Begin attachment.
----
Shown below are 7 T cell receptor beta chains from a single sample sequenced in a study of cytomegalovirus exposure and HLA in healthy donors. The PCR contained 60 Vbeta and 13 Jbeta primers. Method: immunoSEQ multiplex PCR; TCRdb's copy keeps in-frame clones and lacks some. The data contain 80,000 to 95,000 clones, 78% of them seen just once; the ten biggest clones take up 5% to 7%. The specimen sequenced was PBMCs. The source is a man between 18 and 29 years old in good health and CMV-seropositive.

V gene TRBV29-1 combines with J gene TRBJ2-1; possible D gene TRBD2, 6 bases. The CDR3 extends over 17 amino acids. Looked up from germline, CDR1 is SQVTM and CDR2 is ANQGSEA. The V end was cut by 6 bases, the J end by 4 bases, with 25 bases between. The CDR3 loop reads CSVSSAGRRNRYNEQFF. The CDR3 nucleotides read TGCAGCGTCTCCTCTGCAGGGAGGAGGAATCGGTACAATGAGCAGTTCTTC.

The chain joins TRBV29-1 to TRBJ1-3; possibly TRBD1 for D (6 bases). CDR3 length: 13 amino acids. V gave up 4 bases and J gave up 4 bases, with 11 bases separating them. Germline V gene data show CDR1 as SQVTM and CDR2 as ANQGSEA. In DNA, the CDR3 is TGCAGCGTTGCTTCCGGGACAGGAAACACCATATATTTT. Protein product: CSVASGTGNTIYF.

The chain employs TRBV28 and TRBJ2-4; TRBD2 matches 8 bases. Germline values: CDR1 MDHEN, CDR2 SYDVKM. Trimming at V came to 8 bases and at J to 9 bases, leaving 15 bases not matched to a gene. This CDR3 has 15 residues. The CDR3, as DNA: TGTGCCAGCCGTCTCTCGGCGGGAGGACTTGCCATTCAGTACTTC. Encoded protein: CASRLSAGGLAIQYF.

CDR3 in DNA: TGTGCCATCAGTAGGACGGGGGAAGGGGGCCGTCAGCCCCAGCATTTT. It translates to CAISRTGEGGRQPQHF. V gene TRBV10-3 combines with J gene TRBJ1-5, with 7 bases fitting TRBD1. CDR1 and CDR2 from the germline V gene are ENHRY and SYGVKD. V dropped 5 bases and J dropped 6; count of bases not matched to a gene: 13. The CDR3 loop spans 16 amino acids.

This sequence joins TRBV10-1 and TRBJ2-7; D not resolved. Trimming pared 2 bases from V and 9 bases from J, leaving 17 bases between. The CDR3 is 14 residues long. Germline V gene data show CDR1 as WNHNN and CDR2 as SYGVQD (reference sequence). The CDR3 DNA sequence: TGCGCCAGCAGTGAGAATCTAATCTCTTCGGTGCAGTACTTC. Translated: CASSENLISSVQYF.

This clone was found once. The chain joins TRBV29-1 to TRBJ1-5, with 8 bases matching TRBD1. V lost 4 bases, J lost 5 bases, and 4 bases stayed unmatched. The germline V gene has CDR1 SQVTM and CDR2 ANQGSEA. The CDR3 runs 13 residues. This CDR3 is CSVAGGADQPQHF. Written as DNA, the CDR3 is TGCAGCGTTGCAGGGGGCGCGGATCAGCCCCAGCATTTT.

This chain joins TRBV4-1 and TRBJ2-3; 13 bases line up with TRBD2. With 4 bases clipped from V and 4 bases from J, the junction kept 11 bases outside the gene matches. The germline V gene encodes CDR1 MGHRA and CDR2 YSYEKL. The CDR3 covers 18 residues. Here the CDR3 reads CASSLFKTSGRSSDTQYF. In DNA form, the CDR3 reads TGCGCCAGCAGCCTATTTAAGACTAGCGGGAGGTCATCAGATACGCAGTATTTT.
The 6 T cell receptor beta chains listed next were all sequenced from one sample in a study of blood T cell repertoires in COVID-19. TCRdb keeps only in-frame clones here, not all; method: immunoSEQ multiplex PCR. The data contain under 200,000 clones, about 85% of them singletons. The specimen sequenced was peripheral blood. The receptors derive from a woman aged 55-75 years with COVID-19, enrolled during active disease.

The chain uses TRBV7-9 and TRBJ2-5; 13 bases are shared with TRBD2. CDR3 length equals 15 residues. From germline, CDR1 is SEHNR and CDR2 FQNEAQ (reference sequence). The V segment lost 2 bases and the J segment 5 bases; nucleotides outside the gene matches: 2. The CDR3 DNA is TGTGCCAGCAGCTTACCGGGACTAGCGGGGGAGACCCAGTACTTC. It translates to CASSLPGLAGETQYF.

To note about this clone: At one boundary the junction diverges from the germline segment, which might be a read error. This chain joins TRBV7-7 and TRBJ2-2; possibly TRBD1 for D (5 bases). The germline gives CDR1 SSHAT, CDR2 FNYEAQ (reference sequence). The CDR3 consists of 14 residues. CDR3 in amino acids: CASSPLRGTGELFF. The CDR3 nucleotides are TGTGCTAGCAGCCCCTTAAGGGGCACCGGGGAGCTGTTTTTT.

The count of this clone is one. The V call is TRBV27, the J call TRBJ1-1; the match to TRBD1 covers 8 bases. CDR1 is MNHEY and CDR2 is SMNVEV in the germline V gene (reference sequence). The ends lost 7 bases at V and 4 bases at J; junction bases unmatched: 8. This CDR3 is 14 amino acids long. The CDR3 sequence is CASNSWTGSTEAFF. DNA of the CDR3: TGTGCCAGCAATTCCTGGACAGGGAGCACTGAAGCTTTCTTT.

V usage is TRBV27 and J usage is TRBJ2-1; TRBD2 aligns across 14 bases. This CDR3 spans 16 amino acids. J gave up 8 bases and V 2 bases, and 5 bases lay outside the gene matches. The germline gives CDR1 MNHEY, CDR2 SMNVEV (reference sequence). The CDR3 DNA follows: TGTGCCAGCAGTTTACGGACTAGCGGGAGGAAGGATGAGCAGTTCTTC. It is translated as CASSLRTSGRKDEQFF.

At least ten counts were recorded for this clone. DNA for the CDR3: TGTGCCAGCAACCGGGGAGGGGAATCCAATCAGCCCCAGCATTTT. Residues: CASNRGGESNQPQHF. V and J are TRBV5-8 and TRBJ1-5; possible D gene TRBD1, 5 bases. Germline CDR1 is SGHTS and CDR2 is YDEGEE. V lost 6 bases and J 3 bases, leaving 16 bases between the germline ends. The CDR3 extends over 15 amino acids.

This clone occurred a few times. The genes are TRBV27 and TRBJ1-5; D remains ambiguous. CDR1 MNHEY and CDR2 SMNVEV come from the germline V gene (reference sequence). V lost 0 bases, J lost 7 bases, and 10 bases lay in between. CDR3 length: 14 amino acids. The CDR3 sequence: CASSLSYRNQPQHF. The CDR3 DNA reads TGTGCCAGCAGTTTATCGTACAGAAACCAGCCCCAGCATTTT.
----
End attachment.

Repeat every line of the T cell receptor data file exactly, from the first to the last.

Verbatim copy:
Shown below are 7 T cell receptor beta chains from a single sample sequenced in a study of cytomegalovirus exposure and HLA in healthy donors. The PCR contained 60 Vbeta and 13 Jbeta primers. Method: immunoSEQ multiplex PCR; TCRdb's copy keeps in-frame clones and lacks some. The data contain 80,000 to 95,000 clones, 78% of them seen just once; the ten biggest clones take up 5% to 7%. The specimen sequenced was PBMCs. The source is a man between 18 and 29 years old in good health and CMV-seropositive.

V gene TRBV29-1 combines with J gene TRBJ2-1; possible D gene TRBD2, 6 bases. The CDR3 extends over 17 amino acids. Looked up from germline, CDR1 is SQVTM and CDR2 is ANQGSEA. The V end was cut by 6 bases, the J end by 4 bases, with 25 bases between. The CDR3 loop reads CSVSSAGRRNRYNEQFF. The CDR3 nucleotides read TGCAGCGTCTCCTCTGCAGGGAGGAGGAATCGGTACAATGAGCAGTTCTTC.

The chain joins TRBV29-1 to TRBJ1-3; possibly TRBD1 for D (6 bases). CDR3 length: 13 amino acids. V gave up 4 bases and J gave up 4 bases, with 11 bases separating them. Germline V gene data show CDR1 as SQVTM and CDR2 as ANQGSEA. In DNA, the CDR3 is TGCAGCGTTGCTTCCGGGACAGGAAACACCATATATTTT. Protein product: CSVASGTGNTIYF.

The chain employs TRBV28 and TRBJ2-4; TRBD2 matches 8 bases. Germline values: CDR1 MDHEN, CDR2 SYDVKM. Trimming at V came to 8 bases and at J to 9 bases, leaving 15 bases not matched to a gene. This CDR3 has 15 residues. The CDR3, as DNA: TGTGCCAGCCGTCTCTCGGCGGGAGGACTTGCCATTCAGTACTTC. Encoded protein: CASRLSAGGLAIQYF.

CDR3 in DNA: TGTGCCATCAGTAGGACGGGGGAAGGGGGCCGTCAGCCCCAGCATTTT. It translates to CAISRTGEGGRQPQHF. V gene TRBV10-3 combines with J gene TRBJ1-5, with 7 bases fitting TRBD1. CDR1 and CDR2 from the germline V gene are ENHRY and SYGVKD. V dropped 5 bases and J dropped 6; count of bases not matched to a gene: 13. The CDR3 loop spans 16 amino acids.

This sequence joins TRBV10-1 and TRBJ2-7; D not resolved. Trimming pared 2 bases from V and 9 bases from J, leaving 17 bases between. The CDR3 is 14 residues long. Germline V gene data show CDR1 as WNHNN and CDR2 as SYGVQD (reference sequence). The CDR3 DNA sequence: TGCGCCAGCAGTGAGAATCTAATCTCTTCGGTGCAGTACTTC. Translated: CASSENLISSVQYF.

This clone was found once. The chain joins TRBV29-1 to TRBJ1-5, with 8 bases matching TRBD1. V lost 4 bases, J lost 5 bases, and 4 bases stayed unmatched. The germline V gene has CDR1 SQVTM and CDR2 ANQGSEA. The CDR3 runs 13 residues. This CDR3 is CSVAGGADQPQHF. Written as DNA, the CDR3 is TGCAGCGTTGCAGGGGGCGCGGATCAGCCCCAGCATTTT.

This chain joins TRBV4-1 and TRBJ2-3; 13 bases line up with TRBD2. With 4 bases clipped from V and 4 bases from J, the junction kept 11 bases outside the gene matches. The germline V gene encodes CDR1 MGHRA and CDR2 YSYEKL. The CDR3 covers 18 residues. Here the CDR3 reads CASSLFKTSGRSSDTQYF. In DNA form, the CDR3 reads TGCGCCAGCAGCCTATTTAAGACTAGCGGGAGGTCATCAGATACGCAGTATTTT.
The 6 T cell receptor beta chains listed next were all sequenced from one sample in a study of blood T cell repertoires in COVID-19. TCRdb keeps only in-frame clones here, not all; method: immunoSEQ multiplex PCR. The data contain under 200,000 clones, about 85% of them singletons. The specimen sequenced was peripheral blood. The receptors derive from a woman aged 55-75 years with COVID-19, enrolled during active disease.

The chain uses TRBV7-9 and TRBJ2-5; 13 bases are shared with TRBD2. CDR3 length equals 15 residues. From germline, CDR1 is SEHNR and CDR2 FQNEAQ (reference sequence). The V segment lost 2 bases and the J segment 5 bases; nucleotides outside the gene matches: 2. The CDR3 DNA is TGTGCCAGCAGCTTACCGGGACTAGCGGGGGAGACCCAGTACTTC. It translates to CASSLPGLAGETQYF.

To note about this clone: At one boundary the junction diverges from the germline segment, which might be a read error. This chain joins TRBV7-7 and TRBJ2-2; possibly TRBD1 for D (5 bases). The germline gives CDR1 SSHAT, CDR2 FNYEAQ (reference sequence). The CDR3 consists of 14 residues. CDR3 in amino acids: CASSPLRGTGELFF. The CDR3 nucleotides are TGTGCTAGCAGCCCCTTAAGGGGCACCGGGGAGCTGTTTTTT.

The count of this clone is one. The V call is TRBV27, the J call TRBJ1-1; the match to TRBD1 covers 8 bases. CDR1 is MNHEY and CDR2 is SMNVEV in the germline V gene (reference sequence). The ends lost 7 bases at V and 4 bases at J; junction bases unmatched: 8. This CDR3 is 14 amino acids long. The CDR3 sequence is CASNSWTGSTEAFF. DNA of the CDR3: TGTGCCAGCAATTCCTGGACAGGGAGCACTGAAGCTTTCTTT.

V usage is TRBV27 and J usage is TRBJ2-1; TRBD2 aligns across 14 bases. This CDR3 spans 16 amino acids. J gave up 8 bases and V 2 bases, and 5 bases lay outside the gene matches. The germline gives CDR1 MNHEY, CDR2 SMNVEV (reference sequence). The CDR3 DNA follows: TGTGCCAGCAGTTTACGGACTAGCGGGAGGAAGGATGAGCAGTTCTTC. It is translated as CASSLRTSGRKDEQFF.

At least ten counts were recorded for this clone. DNA for the CDR3: TGTGCCAGCAACCGGGGAGGGGAATCCAATCAGCCCCAGCATTTT. Residues: CASNRGGESNQPQHF. V and J are TRBV5-8 and TRBJ1-5; possible D gene TRBD1, 5 bases. Germline CDR1 is SGHTS and CDR2 is YDEGEE. V lost 6 bases and J 3 bases, leaving 16 bases between the germline ends. The CDR3 extends over 15 amino acids.

This clone occurred a few times. The genes are TRBV27 and TRBJ1-5; D remains ambiguous. CDR1 MNHEY and CDR2 SMNVEV come from the germline V gene (reference sequence). V lost 0 bases, J lost 7 bases, and 10 bases lay in between. CDR3 length: 14 amino acids. The CDR3 sequence: CASSLSYRNQPQHF. The CDR3 DNA reads TGTGCCAGCAGTTTATCGTACAGAAACCAGCCCCAGCATTTT.